Ellis, the sixteen-month-old boy, was a different story. He was kept in a crib most of the time at his biological home, so he did not know how to walk. He had also been given marijuana whenever his biological parents wanted him to go to sleep. Because of all this, he had to overcome many things, but the biggest obstacle was his distrust of people trying to help.
We were all getting a routine set for this new life with seven kids. It went from being my moms project to a family project, we were all fully invested in the babies. A couple of months after the babies arrived, my parents went to the scheduled meeting to discuss the biological parents’ progress toward getting the babies returned to them. It would have been reasonable to have made a plan for when those parents would have entered rehab and set a tentative date to return the babies, but rather than that, the biological parents indicated they were going to continue to use illicit drugs and informed everyone at the meeting that she was pregnant again. So, last August, the baby’s biological mom had another child whom she abandoned at the hospital. We did not want him to be separated from his siblings, so he came home from the hospital with us, making him child number eight.
Fitting eight kids and two adults in our three-bedroom house was a tight squeeze, but we made room for everyone. My parents had the baby in their room and took care of his needs. The girls’ room had Myckee, Mae and I in it. In the boys’ room was Paul, Clyde, and Ellis. Austin’s wheelchair did not fit in any of the bedrooms, so he slept in the living room (which he would argue is not the living room, but his room).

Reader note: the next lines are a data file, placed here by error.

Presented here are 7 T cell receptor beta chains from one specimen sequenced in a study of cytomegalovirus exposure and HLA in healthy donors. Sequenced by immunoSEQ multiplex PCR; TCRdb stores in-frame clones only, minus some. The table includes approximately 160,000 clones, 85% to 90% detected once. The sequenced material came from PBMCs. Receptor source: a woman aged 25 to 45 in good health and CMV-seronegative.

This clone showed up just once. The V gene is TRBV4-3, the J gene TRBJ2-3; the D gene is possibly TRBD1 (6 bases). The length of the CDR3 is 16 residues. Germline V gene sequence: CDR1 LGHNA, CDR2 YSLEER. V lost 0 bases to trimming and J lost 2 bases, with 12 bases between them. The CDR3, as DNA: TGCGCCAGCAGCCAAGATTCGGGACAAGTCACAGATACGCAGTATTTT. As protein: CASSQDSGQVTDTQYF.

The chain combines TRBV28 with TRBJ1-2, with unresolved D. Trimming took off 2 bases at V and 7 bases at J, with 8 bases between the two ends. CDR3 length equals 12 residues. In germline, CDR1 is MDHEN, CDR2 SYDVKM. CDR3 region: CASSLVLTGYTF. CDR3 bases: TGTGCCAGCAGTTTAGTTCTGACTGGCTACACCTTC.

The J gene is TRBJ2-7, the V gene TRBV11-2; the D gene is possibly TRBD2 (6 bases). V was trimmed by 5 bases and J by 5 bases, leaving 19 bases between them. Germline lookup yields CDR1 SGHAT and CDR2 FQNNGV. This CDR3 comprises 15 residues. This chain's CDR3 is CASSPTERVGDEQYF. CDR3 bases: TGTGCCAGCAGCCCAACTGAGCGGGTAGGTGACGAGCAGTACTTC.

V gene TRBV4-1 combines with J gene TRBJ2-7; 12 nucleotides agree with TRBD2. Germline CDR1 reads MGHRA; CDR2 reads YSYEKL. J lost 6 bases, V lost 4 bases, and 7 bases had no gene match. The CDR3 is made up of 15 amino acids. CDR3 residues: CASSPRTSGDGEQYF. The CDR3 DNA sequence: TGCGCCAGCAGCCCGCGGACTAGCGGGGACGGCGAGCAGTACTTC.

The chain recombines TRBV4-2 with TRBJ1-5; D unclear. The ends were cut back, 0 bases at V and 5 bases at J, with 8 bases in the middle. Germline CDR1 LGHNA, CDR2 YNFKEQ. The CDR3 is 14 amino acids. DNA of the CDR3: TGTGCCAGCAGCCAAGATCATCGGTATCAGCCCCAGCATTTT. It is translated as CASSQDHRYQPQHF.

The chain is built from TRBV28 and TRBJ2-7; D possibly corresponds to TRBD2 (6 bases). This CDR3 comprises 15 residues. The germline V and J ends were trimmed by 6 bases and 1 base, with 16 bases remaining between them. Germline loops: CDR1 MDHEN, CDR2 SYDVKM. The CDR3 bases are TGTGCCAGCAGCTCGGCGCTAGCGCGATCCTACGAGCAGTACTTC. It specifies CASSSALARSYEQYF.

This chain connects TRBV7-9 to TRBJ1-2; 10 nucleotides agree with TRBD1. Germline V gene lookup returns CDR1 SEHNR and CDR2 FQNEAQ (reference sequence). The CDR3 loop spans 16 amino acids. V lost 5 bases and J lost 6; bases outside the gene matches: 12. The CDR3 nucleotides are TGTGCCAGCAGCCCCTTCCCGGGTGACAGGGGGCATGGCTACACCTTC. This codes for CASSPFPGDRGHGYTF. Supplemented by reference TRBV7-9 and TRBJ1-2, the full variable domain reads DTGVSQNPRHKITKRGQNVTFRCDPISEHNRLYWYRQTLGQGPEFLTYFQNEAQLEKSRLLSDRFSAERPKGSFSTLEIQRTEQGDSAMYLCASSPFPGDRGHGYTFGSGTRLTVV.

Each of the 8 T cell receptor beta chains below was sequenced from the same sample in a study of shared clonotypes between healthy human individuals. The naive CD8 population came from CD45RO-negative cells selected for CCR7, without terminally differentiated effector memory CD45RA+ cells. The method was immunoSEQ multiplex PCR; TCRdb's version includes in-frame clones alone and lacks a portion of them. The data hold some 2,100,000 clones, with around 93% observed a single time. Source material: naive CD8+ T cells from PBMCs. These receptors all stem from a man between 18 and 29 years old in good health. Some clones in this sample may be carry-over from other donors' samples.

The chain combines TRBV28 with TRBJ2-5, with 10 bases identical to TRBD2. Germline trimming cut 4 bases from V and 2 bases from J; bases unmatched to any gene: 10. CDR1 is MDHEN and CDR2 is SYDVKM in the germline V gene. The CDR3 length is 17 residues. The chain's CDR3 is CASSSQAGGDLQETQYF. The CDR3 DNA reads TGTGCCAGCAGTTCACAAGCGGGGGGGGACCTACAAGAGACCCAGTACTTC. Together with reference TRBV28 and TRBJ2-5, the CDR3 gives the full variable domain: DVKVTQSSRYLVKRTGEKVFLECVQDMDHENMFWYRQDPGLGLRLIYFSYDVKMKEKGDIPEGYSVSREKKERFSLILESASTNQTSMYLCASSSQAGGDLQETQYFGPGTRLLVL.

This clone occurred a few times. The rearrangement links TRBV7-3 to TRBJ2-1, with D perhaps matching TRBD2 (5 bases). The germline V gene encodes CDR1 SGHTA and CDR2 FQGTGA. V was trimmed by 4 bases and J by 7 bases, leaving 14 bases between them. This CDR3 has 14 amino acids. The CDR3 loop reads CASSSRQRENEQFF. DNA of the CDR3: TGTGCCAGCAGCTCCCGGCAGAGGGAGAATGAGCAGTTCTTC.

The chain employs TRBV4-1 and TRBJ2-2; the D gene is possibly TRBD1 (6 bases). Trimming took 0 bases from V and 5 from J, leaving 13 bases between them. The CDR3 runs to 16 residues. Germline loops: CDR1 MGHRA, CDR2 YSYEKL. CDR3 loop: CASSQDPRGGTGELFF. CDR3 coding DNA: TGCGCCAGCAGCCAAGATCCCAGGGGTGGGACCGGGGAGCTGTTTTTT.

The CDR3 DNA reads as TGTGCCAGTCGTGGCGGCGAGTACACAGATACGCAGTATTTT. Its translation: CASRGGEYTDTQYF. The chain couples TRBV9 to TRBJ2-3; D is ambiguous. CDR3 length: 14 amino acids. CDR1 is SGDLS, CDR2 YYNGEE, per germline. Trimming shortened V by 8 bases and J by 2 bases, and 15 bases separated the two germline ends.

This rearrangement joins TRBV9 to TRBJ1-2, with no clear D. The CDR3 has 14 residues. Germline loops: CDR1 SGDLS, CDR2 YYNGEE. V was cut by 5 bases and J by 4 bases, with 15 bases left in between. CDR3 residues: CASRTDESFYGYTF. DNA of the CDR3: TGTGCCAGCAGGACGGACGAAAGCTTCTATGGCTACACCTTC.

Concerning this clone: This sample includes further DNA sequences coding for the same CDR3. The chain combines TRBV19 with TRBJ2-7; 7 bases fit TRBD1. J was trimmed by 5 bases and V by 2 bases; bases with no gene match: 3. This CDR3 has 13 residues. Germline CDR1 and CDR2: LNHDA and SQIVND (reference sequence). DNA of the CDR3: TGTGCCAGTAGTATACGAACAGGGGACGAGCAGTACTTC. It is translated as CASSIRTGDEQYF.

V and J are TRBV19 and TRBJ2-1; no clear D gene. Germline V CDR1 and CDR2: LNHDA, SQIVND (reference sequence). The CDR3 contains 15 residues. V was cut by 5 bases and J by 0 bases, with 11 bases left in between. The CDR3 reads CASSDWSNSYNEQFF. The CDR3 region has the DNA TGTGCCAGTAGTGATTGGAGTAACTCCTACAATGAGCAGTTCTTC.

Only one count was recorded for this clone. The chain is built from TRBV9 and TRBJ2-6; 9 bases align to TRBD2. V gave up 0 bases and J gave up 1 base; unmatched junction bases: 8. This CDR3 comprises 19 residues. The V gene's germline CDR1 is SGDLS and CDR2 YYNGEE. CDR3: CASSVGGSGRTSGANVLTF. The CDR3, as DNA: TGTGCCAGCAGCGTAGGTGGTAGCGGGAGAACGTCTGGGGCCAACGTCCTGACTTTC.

They have all grown tremendously since they first came to us. Ellis is now three, and he can run and jump. He loves and trusts us as his family. Myckee and Mae both have cerebral palsy due to the drugs the received. They just turned two, and are now learning to walk with the assistance of a walker. The baby who also has cerebral palsy is now one. He is in physical therapy because he is not able to crawl yet. His name is Rhymington, but we call him Goose. All four of them have issues that they are trying to overcome, but they are doing so much better than anyone expected.
Life has changed a lot since we got these kids. Dinner has become an assembly line to get people fed, no longer just eating at the dinner table. Getting people ready for bed starts around 6:30 at night and we have to get up at 5 in order to leave the house by 7. But it all becomes worth it when it is clear the babies have accepted us just as much as we have them.
Ellis went from not wanting any physical contact, to wanting to be held every morning when he wakes up. Myckee is tough and defends her siblings from the outside world, but trust us to take care of her and them. When Mae gets in trouble, she looks up, bats her eyes, and says “daddy” for him to make all of her problems go away. Goose goes from screaming to being content when Austin talks to him and tells him how to navigate the world.
I didn’t know the day we got them, how big an impact they would have on the rest of my life. We are planning on adopting these four kids this February, officially making them part of the family. Two years ago we thought our family would temporarily foster twin girls for a few months. Things didn’t go as planned; they turned out better. At the beginning of next year, my parents will adopt all four of the babies and officially make them part of our family forever.
There were three of them. There are four of them. Soon there will be eight of us.